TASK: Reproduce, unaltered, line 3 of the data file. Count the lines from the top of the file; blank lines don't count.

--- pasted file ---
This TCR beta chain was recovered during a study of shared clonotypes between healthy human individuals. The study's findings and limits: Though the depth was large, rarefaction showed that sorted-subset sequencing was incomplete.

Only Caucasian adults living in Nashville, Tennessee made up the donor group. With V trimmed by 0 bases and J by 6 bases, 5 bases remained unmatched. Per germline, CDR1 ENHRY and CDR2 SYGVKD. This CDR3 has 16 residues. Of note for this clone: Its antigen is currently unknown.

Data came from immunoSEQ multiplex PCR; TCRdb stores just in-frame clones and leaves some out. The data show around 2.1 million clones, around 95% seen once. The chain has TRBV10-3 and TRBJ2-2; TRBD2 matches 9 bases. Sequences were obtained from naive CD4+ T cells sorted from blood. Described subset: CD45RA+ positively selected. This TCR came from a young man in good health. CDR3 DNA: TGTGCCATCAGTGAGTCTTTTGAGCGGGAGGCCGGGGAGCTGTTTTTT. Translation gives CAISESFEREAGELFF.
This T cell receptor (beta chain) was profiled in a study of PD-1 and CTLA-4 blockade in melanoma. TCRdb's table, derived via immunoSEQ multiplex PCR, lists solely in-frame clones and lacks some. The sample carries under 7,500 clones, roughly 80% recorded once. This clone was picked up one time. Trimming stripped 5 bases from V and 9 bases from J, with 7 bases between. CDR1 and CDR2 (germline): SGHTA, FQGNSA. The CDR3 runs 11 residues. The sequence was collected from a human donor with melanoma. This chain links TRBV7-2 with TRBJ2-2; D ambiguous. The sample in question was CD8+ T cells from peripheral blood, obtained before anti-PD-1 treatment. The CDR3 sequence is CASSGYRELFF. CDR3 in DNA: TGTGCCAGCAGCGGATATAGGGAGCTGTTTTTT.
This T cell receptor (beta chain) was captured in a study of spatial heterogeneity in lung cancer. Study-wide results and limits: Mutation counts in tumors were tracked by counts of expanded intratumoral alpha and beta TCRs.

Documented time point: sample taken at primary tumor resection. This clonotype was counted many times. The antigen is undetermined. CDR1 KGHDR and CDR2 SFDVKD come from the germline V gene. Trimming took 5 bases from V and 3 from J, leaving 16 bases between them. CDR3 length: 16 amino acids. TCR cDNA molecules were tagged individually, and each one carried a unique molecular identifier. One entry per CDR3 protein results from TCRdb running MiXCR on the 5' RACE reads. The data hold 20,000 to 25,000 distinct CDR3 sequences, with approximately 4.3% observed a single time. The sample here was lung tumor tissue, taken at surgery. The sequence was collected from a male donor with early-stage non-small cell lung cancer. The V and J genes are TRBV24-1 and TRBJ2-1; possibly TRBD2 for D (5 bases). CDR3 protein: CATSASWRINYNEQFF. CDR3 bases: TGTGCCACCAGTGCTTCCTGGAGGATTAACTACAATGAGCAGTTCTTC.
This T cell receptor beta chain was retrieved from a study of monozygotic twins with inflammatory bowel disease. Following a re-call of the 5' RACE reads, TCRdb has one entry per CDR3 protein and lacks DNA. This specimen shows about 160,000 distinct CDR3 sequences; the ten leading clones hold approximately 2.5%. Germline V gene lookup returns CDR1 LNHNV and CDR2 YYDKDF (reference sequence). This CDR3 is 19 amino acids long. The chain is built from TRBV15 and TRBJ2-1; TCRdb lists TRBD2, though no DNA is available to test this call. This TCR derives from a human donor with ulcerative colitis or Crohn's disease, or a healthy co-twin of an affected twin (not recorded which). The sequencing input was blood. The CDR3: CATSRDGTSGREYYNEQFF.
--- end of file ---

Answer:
Data came from immunoSEQ multiplex PCR; TCRdb stores just in-frame clones and leaves some out. The data show around 2.1 million clones, around 95% seen once. The chain has TRBV10-3 and TRBJ2-2; TRBD2 matches 9 bases. Sequences were obtained from naive CD4+ T cells sorted from blood. Described subset: CD45RA+ positively selected. This TCR came from a young man in good health. CDR3 DNA: TGTGCCATCAGTGAGTCTTTTGAGCGGGAGGCCGGGGAGCTGTTTTTT. Translation gives CAISESFEREAGELFF.